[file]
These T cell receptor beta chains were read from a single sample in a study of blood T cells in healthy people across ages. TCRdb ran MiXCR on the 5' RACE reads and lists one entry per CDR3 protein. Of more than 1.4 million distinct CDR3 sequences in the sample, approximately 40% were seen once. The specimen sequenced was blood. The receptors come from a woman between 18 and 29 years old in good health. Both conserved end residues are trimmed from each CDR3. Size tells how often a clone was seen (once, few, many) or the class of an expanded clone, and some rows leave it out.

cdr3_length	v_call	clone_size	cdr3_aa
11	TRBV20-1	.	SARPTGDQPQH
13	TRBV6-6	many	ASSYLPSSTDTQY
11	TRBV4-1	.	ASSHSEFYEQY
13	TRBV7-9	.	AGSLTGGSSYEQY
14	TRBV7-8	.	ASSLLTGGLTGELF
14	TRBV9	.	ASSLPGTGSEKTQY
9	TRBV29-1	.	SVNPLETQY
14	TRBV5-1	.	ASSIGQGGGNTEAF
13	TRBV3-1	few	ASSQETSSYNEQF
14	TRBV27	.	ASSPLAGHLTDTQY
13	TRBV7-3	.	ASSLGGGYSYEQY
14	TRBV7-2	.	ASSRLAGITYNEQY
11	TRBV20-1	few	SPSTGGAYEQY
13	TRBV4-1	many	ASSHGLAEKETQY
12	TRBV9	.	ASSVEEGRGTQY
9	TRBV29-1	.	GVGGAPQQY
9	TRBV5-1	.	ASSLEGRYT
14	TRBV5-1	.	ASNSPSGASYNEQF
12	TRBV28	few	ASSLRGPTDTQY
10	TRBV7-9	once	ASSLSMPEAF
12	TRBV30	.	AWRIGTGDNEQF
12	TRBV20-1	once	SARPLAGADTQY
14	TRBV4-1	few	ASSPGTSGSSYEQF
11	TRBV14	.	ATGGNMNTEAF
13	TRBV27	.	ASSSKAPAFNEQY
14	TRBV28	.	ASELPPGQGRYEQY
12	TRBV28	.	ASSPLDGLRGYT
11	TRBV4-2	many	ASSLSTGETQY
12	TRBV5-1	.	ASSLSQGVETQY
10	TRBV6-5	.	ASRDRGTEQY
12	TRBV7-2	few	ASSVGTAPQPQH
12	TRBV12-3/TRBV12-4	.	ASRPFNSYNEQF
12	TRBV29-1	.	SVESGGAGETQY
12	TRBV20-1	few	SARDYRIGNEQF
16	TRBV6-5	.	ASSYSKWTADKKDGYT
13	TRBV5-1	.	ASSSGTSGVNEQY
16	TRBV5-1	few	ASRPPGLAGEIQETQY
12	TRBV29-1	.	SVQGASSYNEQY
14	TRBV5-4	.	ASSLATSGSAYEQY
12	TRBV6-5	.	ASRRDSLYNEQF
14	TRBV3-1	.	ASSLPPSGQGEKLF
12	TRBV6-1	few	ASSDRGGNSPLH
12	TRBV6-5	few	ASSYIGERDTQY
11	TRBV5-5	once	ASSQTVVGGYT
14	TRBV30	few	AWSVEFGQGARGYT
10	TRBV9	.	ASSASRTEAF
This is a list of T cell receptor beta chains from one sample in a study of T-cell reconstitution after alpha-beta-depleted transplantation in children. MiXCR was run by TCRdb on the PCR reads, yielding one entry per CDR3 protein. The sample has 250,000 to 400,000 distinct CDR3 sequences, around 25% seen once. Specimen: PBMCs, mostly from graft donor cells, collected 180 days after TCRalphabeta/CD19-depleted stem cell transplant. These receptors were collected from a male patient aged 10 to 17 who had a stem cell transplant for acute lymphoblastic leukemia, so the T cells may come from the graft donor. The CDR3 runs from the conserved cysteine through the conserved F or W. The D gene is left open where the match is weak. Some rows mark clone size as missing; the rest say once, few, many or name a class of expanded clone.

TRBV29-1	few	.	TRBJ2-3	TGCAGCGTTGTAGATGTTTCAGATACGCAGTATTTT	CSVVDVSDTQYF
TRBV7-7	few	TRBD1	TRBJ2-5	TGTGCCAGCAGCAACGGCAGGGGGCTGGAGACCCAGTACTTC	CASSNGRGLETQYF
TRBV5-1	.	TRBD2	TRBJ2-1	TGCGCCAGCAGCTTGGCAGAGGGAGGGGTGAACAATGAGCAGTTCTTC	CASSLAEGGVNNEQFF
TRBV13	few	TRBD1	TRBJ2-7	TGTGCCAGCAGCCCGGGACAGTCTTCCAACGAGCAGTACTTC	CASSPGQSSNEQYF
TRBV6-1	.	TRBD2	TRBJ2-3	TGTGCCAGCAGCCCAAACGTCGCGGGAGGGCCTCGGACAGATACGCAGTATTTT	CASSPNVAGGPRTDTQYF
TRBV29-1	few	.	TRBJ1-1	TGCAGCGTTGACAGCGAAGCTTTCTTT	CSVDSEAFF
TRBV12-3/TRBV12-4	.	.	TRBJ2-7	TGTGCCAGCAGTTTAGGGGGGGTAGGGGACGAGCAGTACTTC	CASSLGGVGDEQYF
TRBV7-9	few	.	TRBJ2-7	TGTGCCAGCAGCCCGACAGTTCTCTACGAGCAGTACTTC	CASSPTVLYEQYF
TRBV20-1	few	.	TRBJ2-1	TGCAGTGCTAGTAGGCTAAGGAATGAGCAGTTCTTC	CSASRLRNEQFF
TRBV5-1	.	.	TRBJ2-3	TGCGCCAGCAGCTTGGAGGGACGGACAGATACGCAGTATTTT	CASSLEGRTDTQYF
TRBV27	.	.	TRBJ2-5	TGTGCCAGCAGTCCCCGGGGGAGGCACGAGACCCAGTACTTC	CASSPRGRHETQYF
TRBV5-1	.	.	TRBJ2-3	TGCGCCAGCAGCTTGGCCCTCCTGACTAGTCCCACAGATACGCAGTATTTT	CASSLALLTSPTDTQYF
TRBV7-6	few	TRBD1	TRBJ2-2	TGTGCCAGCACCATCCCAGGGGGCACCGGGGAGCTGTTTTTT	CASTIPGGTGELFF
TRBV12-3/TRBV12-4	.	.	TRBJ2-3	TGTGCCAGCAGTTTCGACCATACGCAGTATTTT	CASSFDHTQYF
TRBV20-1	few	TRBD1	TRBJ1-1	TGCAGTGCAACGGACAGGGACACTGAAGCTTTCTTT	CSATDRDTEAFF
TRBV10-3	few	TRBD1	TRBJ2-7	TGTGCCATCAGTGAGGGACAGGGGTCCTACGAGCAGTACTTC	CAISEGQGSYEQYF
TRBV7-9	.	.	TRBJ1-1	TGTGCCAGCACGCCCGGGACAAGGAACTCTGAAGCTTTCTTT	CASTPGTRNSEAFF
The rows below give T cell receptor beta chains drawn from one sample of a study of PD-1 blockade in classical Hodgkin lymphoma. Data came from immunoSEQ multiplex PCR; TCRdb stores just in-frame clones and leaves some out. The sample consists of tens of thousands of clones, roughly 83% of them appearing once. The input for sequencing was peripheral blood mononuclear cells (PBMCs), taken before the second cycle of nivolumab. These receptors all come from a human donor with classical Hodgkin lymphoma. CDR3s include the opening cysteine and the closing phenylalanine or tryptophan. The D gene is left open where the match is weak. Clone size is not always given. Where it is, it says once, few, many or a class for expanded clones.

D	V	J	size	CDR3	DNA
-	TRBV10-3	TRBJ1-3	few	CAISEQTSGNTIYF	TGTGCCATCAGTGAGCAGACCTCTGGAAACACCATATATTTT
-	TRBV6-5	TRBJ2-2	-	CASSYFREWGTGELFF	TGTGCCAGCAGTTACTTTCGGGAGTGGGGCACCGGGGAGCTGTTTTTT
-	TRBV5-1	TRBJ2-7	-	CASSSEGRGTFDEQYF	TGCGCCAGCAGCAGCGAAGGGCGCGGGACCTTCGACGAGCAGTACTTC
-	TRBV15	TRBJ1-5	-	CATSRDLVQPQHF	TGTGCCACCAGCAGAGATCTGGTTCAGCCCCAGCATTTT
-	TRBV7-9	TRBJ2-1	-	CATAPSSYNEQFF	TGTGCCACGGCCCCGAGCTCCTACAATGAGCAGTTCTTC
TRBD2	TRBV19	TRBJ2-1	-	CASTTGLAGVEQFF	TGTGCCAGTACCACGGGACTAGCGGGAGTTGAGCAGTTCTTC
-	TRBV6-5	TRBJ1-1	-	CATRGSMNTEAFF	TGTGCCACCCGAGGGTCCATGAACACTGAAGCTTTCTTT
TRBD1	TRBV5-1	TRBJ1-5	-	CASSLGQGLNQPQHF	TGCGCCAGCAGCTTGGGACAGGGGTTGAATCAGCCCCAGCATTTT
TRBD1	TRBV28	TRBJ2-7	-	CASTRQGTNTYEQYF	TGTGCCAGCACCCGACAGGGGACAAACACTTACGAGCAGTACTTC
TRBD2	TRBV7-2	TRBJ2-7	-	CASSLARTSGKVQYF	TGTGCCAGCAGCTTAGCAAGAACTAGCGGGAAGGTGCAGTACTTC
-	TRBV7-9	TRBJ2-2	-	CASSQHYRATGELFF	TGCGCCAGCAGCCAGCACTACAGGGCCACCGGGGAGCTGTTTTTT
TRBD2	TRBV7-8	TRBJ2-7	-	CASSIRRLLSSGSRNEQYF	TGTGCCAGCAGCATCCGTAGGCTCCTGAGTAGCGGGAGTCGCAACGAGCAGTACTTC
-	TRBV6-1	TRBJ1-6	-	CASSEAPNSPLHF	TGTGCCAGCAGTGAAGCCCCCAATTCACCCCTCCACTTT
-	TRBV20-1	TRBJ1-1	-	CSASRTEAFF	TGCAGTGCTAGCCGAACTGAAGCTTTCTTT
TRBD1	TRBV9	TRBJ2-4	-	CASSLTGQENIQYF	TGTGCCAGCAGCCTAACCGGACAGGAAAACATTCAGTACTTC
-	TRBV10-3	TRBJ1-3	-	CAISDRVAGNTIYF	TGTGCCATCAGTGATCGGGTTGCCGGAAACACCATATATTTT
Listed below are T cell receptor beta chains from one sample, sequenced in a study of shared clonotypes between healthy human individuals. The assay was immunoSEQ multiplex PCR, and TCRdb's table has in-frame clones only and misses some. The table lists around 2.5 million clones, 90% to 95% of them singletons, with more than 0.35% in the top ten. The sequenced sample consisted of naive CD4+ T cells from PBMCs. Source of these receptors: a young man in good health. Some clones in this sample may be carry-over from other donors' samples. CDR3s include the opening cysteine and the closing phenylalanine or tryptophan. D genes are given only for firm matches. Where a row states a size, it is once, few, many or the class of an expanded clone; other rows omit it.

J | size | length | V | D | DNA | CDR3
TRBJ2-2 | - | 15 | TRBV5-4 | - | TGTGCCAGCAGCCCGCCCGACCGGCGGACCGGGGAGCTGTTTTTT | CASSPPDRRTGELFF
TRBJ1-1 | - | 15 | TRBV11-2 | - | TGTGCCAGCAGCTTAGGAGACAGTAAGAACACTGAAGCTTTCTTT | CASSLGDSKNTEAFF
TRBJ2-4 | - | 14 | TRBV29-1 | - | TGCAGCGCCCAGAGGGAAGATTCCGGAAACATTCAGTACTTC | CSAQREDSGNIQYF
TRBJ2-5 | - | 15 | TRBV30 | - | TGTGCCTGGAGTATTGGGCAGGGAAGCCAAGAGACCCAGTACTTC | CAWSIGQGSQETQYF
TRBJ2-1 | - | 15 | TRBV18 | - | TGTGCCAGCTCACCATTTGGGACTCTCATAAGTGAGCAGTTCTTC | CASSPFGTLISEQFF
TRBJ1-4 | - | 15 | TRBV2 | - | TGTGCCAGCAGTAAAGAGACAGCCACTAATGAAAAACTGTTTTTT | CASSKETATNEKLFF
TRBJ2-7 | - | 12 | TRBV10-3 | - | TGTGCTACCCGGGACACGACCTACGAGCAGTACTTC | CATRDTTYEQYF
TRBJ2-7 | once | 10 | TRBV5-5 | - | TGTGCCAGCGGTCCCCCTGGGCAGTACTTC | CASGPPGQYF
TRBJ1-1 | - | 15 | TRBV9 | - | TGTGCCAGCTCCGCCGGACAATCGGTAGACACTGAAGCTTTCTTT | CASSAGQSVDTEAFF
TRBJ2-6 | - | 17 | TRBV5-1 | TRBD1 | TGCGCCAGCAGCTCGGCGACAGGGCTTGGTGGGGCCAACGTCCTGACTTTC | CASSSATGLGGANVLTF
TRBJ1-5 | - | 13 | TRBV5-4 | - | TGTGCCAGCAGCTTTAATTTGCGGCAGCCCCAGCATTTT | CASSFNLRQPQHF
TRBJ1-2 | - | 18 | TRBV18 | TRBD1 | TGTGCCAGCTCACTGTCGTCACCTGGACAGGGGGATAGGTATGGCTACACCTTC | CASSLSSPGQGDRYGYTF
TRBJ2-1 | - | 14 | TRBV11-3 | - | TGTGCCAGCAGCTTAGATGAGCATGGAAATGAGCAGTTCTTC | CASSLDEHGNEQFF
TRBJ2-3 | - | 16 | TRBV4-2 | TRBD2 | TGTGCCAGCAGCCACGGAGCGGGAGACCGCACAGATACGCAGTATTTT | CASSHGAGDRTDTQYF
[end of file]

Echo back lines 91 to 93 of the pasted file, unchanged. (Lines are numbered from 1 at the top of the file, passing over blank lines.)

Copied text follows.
TRBJ2-1 | - | 15 | TRBV18 | - | TGTGCCAGCTCACCATTTGGGACTCTCATAAGTGAGCAGTTCTTC | CASSPFGTLISEQFF
TRBJ1-4 | - | 15 | TRBV2 | - | TGTGCCAGCAGTAAAGAGACAGCCACTAATGAAAAACTGTTTTTT | CASSKETATNEKLFF
TRBJ2-7 | - | 12 | TRBV10-3 | - | TGTGCTACCCGGGACACGACCTACGAGCAGTACTTC | CATRDTTYEQYF